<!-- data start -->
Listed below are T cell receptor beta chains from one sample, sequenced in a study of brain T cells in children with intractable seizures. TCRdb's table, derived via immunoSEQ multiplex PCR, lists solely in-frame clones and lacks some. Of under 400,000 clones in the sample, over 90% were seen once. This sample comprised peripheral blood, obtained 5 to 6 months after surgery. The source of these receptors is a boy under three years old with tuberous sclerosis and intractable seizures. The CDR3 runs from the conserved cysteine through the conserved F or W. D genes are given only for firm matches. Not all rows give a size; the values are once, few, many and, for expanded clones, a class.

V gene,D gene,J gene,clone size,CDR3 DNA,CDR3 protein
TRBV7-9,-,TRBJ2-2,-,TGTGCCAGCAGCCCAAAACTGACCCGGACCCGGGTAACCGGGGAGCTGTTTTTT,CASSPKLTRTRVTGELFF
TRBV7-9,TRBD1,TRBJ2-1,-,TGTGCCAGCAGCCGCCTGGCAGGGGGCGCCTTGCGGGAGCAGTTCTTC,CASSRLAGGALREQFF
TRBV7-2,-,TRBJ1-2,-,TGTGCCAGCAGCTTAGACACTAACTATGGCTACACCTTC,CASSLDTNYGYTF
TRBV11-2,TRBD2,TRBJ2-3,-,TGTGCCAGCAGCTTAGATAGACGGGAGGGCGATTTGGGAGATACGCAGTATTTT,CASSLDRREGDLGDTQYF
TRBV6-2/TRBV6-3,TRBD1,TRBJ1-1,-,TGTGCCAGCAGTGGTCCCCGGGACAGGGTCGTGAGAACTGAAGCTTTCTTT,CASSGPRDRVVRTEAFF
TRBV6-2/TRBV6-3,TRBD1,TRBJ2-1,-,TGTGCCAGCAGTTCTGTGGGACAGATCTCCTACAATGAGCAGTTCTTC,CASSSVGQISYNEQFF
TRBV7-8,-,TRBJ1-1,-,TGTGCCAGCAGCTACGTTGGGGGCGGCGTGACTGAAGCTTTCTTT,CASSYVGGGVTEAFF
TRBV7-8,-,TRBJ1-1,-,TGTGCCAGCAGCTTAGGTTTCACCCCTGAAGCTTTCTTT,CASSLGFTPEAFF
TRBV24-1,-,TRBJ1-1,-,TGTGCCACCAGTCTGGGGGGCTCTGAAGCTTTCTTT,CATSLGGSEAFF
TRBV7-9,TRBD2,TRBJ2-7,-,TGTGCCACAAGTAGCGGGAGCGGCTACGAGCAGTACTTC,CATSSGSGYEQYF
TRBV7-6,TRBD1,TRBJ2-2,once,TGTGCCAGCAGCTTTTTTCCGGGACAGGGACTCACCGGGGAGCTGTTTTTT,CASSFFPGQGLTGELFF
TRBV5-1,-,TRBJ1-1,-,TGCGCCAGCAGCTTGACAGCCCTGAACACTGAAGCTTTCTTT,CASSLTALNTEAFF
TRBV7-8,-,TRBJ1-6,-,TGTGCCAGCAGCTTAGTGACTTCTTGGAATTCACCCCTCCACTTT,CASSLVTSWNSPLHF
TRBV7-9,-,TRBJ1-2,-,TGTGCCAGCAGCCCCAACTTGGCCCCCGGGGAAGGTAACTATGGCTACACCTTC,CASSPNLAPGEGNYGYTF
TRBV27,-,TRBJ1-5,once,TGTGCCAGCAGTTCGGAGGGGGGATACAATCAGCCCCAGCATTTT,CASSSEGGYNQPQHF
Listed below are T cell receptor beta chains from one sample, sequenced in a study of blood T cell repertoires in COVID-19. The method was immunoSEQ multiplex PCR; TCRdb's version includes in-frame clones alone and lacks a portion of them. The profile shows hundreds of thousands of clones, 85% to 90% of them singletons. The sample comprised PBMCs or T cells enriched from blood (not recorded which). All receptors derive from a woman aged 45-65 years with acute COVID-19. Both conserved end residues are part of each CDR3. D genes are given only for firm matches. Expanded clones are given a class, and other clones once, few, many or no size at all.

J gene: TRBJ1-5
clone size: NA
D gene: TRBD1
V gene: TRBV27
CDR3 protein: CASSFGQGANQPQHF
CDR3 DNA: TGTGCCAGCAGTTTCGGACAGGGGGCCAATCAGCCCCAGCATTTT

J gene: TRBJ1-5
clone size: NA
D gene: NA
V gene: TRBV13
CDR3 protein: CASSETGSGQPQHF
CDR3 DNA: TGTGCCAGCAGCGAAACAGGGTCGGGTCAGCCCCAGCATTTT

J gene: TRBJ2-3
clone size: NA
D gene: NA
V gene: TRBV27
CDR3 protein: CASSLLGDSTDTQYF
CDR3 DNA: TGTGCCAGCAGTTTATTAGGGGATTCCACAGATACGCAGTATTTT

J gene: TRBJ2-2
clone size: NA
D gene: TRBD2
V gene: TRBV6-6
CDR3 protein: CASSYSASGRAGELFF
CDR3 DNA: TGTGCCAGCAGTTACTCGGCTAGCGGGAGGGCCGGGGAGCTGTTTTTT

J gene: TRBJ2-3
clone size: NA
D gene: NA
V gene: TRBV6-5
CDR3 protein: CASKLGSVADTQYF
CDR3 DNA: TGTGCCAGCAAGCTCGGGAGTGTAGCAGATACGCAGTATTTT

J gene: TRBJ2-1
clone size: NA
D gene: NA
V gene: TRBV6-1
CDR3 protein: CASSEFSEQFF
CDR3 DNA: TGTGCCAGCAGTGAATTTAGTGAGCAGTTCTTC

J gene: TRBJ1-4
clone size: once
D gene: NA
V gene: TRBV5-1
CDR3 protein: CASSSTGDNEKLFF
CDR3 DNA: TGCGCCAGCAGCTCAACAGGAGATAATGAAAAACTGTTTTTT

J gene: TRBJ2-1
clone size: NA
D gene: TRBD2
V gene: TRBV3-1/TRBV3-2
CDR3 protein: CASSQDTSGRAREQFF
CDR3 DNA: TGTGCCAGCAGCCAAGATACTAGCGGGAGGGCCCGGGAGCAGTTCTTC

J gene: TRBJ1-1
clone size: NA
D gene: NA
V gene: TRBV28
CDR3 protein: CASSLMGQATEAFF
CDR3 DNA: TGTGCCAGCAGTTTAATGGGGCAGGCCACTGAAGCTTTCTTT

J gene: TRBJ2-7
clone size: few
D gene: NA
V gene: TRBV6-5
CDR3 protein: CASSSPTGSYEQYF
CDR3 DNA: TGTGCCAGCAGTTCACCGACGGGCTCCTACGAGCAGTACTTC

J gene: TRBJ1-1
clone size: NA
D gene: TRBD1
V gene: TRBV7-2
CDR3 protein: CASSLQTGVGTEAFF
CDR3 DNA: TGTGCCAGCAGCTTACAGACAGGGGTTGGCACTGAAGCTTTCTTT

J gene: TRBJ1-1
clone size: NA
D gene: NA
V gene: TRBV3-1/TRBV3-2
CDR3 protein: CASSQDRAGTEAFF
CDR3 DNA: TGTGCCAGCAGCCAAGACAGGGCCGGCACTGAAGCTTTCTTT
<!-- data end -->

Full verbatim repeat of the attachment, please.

Listed below are T cell receptor beta chains from one sample, sequenced in a study of brain T cells in children with intractable seizures. TCRdb's table, derived via immunoSEQ multiplex PCR, lists solely in-frame clones and lacks some. Of under 400,000 clones in the sample, over 90% were seen once. This sample comprised peripheral blood, obtained 5 to 6 months after surgery. The source of these receptors is a boy under three years old with tuberous sclerosis and intractable seizures. The CDR3 runs from the conserved cysteine through the conserved F or W. D genes are given only for firm matches. Not all rows give a size; the values are once, few, many and, for expanded clones, a class.

V gene,D gene,J gene,clone size,CDR3 DNA,CDR3 protein
TRBV7-9,-,TRBJ2-2,-,TGTGCCAGCAGCCCAAAACTGACCCGGACCCGGGTAACCGGGGAGCTGTTTTTT,CASSPKLTRTRVTGELFF
TRBV7-9,TRBD1,TRBJ2-1,-,TGTGCCAGCAGCCGCCTGGCAGGGGGCGCCTTGCGGGAGCAGTTCTTC,CASSRLAGGALREQFF
TRBV7-2,-,TRBJ1-2,-,TGTGCCAGCAGCTTAGACACTAACTATGGCTACACCTTC,CASSLDTNYGYTF
TRBV11-2,TRBD2,TRBJ2-3,-,TGTGCCAGCAGCTTAGATAGACGGGAGGGCGATTTGGGAGATACGCAGTATTTT,CASSLDRREGDLGDTQYF
TRBV6-2/TRBV6-3,TRBD1,TRBJ1-1,-,TGTGCCAGCAGTGGTCCCCGGGACAGGGTCGTGAGAACTGAAGCTTTCTTT,CASSGPRDRVVRTEAFF
TRBV6-2/TRBV6-3,TRBD1,TRBJ2-1,-,TGTGCCAGCAGTTCTGTGGGACAGATCTCCTACAATGAGCAGTTCTTC,CASSSVGQISYNEQFF
TRBV7-8,-,TRBJ1-1,-,TGTGCCAGCAGCTACGTTGGGGGCGGCGTGACTGAAGCTTTCTTT,CASSYVGGGVTEAFF
TRBV7-8,-,TRBJ1-1,-,TGTGCCAGCAGCTTAGGTTTCACCCCTGAAGCTTTCTTT,CASSLGFTPEAFF
TRBV24-1,-,TRBJ1-1,-,TGTGCCACCAGTCTGGGGGGCTCTGAAGCTTTCTTT,CATSLGGSEAFF
TRBV7-9,TRBD2,TRBJ2-7,-,TGTGCCACAAGTAGCGGGAGCGGCTACGAGCAGTACTTC,CATSSGSGYEQYF
TRBV7-6,TRBD1,TRBJ2-2,once,TGTGCCAGCAGCTTTTTTCCGGGACAGGGACTCACCGGGGAGCTGTTTTTT,CASSFFPGQGLTGELFF
TRBV5-1,-,TRBJ1-1,-,TGCGCCAGCAGCTTGACAGCCCTGAACACTGAAGCTTTCTTT,CASSLTALNTEAFF
TRBV7-8,-,TRBJ1-6,-,TGTGCCAGCAGCTTAGTGACTTCTTGGAATTCACCCCTCCACTTT,CASSLVTSWNSPLHF
TRBV7-9,-,TRBJ1-2,-,TGTGCCAGCAGCCCCAACTTGGCCCCCGGGGAAGGTAACTATGGCTACACCTTC,CASSPNLAPGEGNYGYTF
TRBV27,-,TRBJ1-5,once,TGTGCCAGCAGTTCGGAGGGGGGATACAATCAGCCCCAGCATTTT,CASSSEGGYNQPQHF
Listed below are T cell receptor beta chains from one sample, sequenced in a study of blood T cell repertoires in COVID-19. The method was immunoSEQ multiplex PCR; TCRdb's version includes in-frame clones alone and lacks a portion of them. The profile shows hundreds of thousands of clones, 85% to 90% of them singletons. The sample comprised PBMCs or T cells enriched from blood (not recorded which). All receptors derive from a woman aged 45-65 years with acute COVID-19. Both conserved end residues are part of each CDR3. D genes are given only for firm matches. Expanded clones are given a class, and other clones once, few, many or no size at all.

J gene: TRBJ1-5
clone size: NA
D gene: TRBD1
V gene: TRBV27
CDR3 protein: CASSFGQGANQPQHF
CDR3 DNA: TGTGCCAGCAGTTTCGGACAGGGGGCCAATCAGCCCCAGCATTTT

J gene: TRBJ1-5
clone size: NA
D gene: NA
V gene: TRBV13
CDR3 protein: CASSETGSGQPQHF
CDR3 DNA: TGTGCCAGCAGCGAAACAGGGTCGGGTCAGCCCCAGCATTTT

J gene: TRBJ2-3
clone size: NA
D gene: NA
V gene: TRBV27
CDR3 protein: CASSLLGDSTDTQYF
CDR3 DNA: TGTGCCAGCAGTTTATTAGGGGATTCCACAGATACGCAGTATTTT

J gene: TRBJ2-2
clone size: NA
D gene: TRBD2
V gene: TRBV6-6
CDR3 protein: CASSYSASGRAGELFF
CDR3 DNA: TGTGCCAGCAGTTACTCGGCTAGCGGGAGGGCCGGGGAGCTGTTTTTT

J gene: TRBJ2-3
clone size: NA
D gene: NA
V gene: TRBV6-5
CDR3 protein: CASKLGSVADTQYF
CDR3 DNA: TGTGCCAGCAAGCTCGGGAGTGTAGCAGATACGCAGTATTTT

J gene: TRBJ2-1
clone size: NA
D gene: NA
V gene: TRBV6-1
CDR3 protein: CASSEFSEQFF
CDR3 DNA: TGTGCCAGCAGTGAATTTAGTGAGCAGTTCTTC

J gene: TRBJ1-4
clone size: once
D gene: NA
V gene: TRBV5-1
CDR3 protein: CASSSTGDNEKLFF
CDR3 DNA: TGCGCCAGCAGCTCAACAGGAGATAATGAAAAACTGTTTTTT

J gene: TRBJ2-1
clone size: NA
D gene: TRBD2
V gene: TRBV3-1/TRBV3-2
CDR3 protein: CASSQDTSGRAREQFF
CDR3 DNA: TGTGCCAGCAGCCAAGATACTAGCGGGAGGGCCCGGGAGCAGTTCTTC

J gene: TRBJ1-1
clone size: NA
D gene: NA
V gene: TRBV28
CDR3 protein: CASSLMGQATEAFF
CDR3 DNA: TGTGCCAGCAGTTTAATGGGGCAGGCCACTGAAGCTTTCTTT

J gene: TRBJ2-7
clone size: few
D gene: NA
V gene: TRBV6-5
CDR3 protein: CASSSPTGSYEQYF
CDR3 DNA: TGTGCCAGCAGTTCACCGACGGGCTCCTACGAGCAGTACTTC

J gene: TRBJ1-1
clone size: NA
D gene: TRBD1
V gene: TRBV7-2
CDR3 protein: CASSLQTGVGTEAFF
CDR3 DNA: TGTGCCAGCAGCTTACAGACAGGGGTTGGCACTGAAGCTTTCTTT

J gene: TRBJ1-1
clone size: NA
D gene: NA
V gene: TRBV3-1/TRBV3-2
CDR3 protein: CASSQDRAGTEAFF
CDR3 DNA: TGTGCCAGCAGCCAAGACAGGGCCGGCACTGAAGCTTTCTTT